When she moved her business and personal life abroad, Harriet really did move everything. She moved her home there, the headquarters of her business and relocated her servers to the United States. Perhaps more impactful though, is that she stopped directly catering to the UK. While her site and services are still some of the most popular of all independent platforms visited by British consumers, she sees it as far too risky a market to go after due to the way porn is attacked by regulators.

“Right now the UK makes up just eight per cent of our revenue. That seems like a pretty big number but really, losing eight per cent of our business isn’t going to affect us much at all. We just have to work out how much it will cost us to comply,” she said.

And that’s the biggest question here. How much will what the government wants to force upon pornography websites, cost them to implement it? If it’s more than those sites can hope to bring in otherwise, Harriet and her co-producers will likely self-censor to keep themselves from falling afoul of the law. Indeed the Sugarcookie empire may simply block all British visitors to avoid any problems in the future.

In such an environment, actors and would be producers like Harriet Sugarcookie would never be able to build a career as she did. Smaller producers will simply not be able to compete with the sites and services that can afford to comply with regulations.

It could be so impactful, that Sugarcookie’s business partner even wrote a *NSFW* tongue in cheek blog *NSFW*  about why such laws are actually great for established companies: because it will kill off their competition.

One of the main points highlighted by that piece, is that this legislation stands to stymy a change in the porn industry which is seeing actors and producers form their own independent organisations and business, much like Miss Sugarcookie has done. Doing things their own way lets members of the industry earn a much better wage for their time and give them more creative control; indie freedoms are championed in almost every other industry, but its rise in pornography may well be halted by the DEB. At least in the UK.

That ultimately means less work for the actors, producers, make up artists, camera operators, key grips, editors and many other people who work in the industry – despite the hits it’s taken in recent years.

To Harriet though, that seems to be what the government want to achieve with its legislation.

“If ISPs or the government did have to tell people “Watch out! There’s porn on the internet!” everyone with think it ridiculous,” she said. “For us it kind of proves that the bill isn’t about protecting children, it’s about hurting the adult industry.”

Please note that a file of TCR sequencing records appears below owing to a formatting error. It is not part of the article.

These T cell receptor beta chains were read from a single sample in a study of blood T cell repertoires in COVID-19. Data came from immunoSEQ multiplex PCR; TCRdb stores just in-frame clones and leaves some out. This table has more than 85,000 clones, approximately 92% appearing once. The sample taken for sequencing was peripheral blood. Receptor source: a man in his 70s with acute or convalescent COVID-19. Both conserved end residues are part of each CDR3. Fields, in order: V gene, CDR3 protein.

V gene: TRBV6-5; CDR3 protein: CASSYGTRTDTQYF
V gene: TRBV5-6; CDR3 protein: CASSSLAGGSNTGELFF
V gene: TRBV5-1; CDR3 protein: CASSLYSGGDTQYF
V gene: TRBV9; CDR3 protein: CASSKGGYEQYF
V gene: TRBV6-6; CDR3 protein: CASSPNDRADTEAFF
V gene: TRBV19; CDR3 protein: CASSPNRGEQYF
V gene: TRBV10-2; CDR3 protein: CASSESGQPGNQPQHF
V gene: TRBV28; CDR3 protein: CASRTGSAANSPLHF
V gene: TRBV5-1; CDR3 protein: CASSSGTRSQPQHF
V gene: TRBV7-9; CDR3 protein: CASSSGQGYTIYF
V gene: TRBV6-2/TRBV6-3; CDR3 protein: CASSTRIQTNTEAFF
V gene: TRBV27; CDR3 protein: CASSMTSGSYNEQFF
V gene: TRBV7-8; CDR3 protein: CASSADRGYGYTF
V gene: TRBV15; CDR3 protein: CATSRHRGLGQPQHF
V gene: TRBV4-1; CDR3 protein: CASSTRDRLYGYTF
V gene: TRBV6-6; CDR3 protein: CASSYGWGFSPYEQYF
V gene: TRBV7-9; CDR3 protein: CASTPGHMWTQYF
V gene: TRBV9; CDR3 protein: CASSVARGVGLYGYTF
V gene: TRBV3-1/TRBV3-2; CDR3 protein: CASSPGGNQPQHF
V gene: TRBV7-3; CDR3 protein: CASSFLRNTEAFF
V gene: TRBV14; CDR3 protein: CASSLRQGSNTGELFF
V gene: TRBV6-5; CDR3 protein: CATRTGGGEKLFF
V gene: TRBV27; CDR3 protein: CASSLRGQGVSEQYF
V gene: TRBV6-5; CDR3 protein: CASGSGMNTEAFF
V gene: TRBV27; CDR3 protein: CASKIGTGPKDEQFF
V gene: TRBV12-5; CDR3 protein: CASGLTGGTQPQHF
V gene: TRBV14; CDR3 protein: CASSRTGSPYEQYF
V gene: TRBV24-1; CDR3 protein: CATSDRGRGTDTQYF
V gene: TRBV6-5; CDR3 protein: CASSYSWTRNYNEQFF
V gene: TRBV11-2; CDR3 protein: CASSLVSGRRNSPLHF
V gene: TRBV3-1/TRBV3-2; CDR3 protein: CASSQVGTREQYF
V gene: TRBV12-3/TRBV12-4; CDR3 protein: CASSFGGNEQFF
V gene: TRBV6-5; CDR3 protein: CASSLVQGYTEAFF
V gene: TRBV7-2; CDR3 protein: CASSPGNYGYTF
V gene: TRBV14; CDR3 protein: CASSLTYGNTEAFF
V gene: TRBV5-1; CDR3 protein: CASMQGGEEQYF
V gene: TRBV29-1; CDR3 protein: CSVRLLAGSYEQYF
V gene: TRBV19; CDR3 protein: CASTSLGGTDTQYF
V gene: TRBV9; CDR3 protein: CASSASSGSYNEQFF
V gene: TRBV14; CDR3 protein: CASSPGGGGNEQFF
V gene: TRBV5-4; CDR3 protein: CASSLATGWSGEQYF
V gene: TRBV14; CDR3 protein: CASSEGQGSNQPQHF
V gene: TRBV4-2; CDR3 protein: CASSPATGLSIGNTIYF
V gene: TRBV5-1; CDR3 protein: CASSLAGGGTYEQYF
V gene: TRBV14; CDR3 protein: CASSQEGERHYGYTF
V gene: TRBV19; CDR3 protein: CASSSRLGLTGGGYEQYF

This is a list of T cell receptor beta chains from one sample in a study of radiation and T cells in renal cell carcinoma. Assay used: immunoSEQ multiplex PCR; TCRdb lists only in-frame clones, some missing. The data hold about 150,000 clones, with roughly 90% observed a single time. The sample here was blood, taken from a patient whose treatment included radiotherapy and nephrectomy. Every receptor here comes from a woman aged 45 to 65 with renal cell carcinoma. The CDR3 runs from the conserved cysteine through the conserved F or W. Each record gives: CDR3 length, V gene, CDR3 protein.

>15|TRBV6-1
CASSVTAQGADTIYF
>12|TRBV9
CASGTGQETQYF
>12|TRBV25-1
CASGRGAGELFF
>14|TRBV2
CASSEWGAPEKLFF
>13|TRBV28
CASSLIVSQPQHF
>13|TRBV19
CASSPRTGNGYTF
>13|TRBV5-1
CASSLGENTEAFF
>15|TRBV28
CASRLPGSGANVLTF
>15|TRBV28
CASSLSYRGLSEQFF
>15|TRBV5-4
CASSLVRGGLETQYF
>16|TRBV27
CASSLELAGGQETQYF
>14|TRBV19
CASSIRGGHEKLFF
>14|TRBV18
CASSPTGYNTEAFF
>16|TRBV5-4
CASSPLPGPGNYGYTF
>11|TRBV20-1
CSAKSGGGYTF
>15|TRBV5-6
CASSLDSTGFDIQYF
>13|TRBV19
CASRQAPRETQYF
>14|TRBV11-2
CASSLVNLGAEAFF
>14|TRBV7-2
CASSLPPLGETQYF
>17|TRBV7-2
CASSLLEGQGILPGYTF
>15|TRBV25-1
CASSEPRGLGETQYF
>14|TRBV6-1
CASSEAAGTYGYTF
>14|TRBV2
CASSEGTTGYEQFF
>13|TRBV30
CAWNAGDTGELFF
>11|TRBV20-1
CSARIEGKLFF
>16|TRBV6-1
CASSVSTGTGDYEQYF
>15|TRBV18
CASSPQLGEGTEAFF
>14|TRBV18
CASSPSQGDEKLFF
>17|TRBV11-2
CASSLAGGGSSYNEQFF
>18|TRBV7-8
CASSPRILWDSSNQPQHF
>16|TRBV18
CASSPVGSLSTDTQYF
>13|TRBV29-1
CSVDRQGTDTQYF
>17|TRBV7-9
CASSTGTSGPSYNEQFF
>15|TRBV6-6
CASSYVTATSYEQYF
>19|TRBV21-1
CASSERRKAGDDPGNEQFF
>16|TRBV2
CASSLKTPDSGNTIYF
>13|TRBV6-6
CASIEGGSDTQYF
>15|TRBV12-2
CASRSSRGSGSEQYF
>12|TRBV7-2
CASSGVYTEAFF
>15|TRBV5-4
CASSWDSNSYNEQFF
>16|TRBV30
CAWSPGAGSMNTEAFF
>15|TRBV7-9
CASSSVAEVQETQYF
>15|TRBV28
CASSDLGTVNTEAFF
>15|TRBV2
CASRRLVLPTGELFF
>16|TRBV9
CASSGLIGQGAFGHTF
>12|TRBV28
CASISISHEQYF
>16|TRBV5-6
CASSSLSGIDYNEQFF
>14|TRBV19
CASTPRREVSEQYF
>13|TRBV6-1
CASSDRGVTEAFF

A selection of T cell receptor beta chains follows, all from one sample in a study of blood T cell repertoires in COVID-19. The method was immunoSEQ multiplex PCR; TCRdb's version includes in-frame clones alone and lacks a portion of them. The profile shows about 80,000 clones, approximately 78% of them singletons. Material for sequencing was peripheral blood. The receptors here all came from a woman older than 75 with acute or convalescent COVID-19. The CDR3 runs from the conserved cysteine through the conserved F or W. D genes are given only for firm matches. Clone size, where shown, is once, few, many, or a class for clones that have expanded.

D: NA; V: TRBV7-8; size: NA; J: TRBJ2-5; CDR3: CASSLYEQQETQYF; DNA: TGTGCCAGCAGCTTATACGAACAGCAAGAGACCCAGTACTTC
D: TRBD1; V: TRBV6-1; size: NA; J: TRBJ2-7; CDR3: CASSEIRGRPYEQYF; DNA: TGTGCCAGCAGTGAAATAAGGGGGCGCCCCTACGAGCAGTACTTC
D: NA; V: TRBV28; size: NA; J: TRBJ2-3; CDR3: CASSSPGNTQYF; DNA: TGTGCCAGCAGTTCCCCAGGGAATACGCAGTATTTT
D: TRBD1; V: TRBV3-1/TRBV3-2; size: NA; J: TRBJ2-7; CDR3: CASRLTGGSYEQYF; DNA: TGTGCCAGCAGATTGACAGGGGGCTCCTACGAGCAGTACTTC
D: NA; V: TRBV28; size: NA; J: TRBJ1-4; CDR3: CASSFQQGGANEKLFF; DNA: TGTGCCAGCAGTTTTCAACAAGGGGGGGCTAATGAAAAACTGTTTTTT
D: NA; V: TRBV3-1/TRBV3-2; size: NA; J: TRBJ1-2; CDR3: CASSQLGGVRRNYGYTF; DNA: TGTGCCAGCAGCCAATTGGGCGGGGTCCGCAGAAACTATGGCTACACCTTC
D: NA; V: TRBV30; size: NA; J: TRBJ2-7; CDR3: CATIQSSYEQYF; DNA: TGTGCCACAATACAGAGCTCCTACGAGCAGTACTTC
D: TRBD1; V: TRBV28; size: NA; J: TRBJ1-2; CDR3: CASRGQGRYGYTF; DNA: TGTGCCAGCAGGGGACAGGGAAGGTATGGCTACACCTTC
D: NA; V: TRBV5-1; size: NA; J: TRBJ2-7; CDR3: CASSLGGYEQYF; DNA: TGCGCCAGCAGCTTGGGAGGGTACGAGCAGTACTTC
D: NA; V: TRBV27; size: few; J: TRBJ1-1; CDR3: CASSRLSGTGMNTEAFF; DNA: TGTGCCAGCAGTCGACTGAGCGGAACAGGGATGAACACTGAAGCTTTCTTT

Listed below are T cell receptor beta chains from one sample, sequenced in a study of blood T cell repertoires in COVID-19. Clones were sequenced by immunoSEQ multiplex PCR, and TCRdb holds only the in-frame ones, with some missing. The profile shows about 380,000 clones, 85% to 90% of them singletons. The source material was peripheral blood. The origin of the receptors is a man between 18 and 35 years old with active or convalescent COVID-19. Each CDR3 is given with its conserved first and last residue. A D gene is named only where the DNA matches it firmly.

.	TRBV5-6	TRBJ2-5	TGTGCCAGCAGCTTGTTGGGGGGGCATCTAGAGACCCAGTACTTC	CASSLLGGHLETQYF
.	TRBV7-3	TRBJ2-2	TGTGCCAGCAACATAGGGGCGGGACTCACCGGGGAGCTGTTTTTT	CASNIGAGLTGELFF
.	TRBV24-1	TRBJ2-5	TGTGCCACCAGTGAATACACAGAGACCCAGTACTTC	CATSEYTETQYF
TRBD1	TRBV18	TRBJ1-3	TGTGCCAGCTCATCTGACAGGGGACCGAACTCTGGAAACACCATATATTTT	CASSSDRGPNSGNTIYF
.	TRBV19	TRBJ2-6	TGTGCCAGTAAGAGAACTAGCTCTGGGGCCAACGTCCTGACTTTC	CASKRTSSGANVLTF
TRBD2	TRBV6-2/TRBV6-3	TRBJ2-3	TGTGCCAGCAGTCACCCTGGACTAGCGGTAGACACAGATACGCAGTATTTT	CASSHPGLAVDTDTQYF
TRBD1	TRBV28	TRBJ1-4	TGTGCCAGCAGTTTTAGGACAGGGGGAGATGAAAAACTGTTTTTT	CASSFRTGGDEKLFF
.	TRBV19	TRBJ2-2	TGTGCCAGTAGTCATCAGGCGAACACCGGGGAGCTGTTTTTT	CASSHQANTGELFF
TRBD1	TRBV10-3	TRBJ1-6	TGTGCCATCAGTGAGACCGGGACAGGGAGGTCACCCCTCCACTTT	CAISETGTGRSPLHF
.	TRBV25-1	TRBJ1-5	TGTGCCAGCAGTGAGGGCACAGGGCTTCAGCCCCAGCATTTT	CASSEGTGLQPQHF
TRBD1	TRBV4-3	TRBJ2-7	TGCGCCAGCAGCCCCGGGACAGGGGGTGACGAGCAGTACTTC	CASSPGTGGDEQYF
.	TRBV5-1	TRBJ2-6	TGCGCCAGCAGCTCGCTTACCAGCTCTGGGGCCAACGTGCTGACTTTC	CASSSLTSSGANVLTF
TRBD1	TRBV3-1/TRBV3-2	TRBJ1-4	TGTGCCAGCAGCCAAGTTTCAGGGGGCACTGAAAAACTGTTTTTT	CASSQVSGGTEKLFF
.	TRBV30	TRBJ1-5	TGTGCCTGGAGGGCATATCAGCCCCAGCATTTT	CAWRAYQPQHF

John Jonik hitting the nail on the head

But protecting the children is once again the wrapping that this bill has been cloaked in. Politicians claim that porn is still too easy to access online and following David Cameron’s mandatory porn filters and Theresa May’s own moral crusades, the DEB is just the next in line. As parliament’s own debates have shown though, porn is far too pervasive online to be stopped entirely. Banning Twitter would be an exercise in futility and yet pornography exists in spades on the social network.

So what can we do to prevent children from accessing it?

According to Harriet, there’s already a far more effective form of policing in place:

“Parents. If the government is really worried that some parents don’t realise that there is porn on the internet, then why not just make it law that ISPs inform people that there is content on the internet that may be harmful to children and offer a choice of content control software or an internet filter,” she said. “Or even do one of those awareness campaigns that has been so effective with smoking and drinking? It’s a much simpler plan than what’s proposed and removes all the extremely serious privacy and freedom of speech concerns the Digital Economy Bill brings up.”

Because that’s what it all boils down to. As we cautioned back in 2014 when certain pornographic acts were banned, pornography is once again at the forefront of British freedoms. Being able to view legal content online in your own home is an intrinsic right of living within a ‘free’ country. Freedom to choose what you watch, what you consume and what ideas you subscribe to are a keystone of the democratic society we are a part of.

“So let’s just stop being hysterical about it and trying to impose our morals on other people,” Harriet concluded. “Britain is supposed to be a tolerant country, isn’t it?”

You can find more about Harriet Sugarcookie on her various social networking profiles, her Youtube channel and on her website.